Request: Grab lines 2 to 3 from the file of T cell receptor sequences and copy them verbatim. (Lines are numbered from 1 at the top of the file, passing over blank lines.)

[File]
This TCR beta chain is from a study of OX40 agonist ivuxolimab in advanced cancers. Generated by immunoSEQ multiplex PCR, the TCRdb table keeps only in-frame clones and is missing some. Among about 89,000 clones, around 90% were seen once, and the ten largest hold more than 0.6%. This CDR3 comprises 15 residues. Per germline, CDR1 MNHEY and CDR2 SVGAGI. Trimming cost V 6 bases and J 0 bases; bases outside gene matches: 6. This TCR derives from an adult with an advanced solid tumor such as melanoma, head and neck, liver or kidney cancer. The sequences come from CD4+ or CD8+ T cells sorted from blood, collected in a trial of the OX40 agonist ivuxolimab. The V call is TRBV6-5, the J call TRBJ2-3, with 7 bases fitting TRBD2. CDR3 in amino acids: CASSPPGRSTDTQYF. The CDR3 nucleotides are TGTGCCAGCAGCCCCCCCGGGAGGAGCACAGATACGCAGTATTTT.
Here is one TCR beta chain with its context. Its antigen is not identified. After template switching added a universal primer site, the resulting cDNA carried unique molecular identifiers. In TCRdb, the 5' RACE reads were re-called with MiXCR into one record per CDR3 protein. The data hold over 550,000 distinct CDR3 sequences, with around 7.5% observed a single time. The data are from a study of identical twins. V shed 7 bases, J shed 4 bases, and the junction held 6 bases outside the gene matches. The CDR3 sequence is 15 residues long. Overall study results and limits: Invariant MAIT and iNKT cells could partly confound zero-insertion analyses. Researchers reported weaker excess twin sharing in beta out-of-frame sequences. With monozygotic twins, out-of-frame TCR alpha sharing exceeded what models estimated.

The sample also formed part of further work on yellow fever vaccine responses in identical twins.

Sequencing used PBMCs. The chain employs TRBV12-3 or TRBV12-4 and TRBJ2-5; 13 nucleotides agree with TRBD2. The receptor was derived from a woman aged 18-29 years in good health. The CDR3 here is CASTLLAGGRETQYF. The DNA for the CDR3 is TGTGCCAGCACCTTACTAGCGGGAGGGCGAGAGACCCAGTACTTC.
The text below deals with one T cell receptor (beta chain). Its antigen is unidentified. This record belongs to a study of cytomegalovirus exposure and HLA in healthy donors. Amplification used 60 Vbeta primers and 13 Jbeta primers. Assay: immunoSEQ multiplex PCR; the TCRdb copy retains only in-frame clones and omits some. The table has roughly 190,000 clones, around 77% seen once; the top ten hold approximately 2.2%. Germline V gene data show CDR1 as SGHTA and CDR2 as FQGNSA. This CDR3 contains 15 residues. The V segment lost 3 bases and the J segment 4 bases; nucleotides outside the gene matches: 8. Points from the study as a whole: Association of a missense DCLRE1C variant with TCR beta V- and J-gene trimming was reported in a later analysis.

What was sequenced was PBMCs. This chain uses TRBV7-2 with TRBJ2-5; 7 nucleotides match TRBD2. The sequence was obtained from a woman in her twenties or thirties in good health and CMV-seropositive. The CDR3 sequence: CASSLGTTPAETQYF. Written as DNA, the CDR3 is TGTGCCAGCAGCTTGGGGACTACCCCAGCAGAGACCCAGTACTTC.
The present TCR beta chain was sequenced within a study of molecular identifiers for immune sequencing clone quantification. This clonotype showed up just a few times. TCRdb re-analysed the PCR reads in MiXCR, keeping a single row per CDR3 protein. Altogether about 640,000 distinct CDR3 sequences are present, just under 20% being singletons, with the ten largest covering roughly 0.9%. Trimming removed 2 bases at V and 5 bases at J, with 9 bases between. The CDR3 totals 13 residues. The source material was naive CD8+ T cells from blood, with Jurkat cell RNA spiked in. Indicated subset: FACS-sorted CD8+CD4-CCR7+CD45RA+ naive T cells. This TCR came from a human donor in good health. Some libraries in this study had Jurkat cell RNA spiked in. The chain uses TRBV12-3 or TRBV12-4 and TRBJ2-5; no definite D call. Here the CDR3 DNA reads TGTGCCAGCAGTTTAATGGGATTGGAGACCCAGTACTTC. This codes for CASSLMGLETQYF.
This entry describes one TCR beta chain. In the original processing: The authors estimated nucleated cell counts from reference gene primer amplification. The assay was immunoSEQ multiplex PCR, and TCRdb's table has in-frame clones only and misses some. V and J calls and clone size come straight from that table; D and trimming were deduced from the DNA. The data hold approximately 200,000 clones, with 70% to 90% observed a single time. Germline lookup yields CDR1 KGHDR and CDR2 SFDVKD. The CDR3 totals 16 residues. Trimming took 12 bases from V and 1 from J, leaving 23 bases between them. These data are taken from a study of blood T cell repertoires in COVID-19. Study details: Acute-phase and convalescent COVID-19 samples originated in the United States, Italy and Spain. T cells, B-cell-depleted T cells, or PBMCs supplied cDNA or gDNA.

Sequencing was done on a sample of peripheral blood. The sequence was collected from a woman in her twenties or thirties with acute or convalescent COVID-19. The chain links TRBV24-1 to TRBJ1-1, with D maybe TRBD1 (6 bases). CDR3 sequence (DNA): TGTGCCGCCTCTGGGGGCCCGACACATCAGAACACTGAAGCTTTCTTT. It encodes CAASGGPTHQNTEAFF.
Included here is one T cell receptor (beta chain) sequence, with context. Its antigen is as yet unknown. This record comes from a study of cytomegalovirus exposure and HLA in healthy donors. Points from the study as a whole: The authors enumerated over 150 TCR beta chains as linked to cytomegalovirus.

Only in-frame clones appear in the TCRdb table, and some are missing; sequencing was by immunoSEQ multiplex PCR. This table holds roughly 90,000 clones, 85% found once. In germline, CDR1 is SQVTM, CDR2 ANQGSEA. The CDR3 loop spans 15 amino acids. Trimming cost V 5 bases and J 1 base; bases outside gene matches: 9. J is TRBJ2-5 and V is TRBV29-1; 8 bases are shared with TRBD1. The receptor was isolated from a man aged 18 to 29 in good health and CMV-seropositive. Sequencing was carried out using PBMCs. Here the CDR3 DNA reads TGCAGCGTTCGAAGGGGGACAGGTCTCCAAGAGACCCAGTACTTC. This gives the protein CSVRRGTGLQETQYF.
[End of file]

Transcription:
Here is one TCR beta chain with its context. Its antigen is not identified. After template switching added a universal primer site, the resulting cDNA carried unique molecular identifiers. In TCRdb, the 5' RACE reads were re-called with MiXCR into one record per CDR3 protein. The data hold over 550,000 distinct CDR3 sequences, with around 7.5% observed a single time. The data are from a study of identical twins. V shed 7 bases, J shed 4 bases, and the junction held 6 bases outside the gene matches. The CDR3 sequence is 15 residues long. Overall study results and limits: Invariant MAIT and iNKT cells could partly confound zero-insertion analyses. Researchers reported weaker excess twin sharing in beta out-of-frame sequences. With monozygotic twins, out-of-frame TCR alpha sharing exceeded what models estimated.

The sample also formed part of further work on yellow fever vaccine responses in identical twins.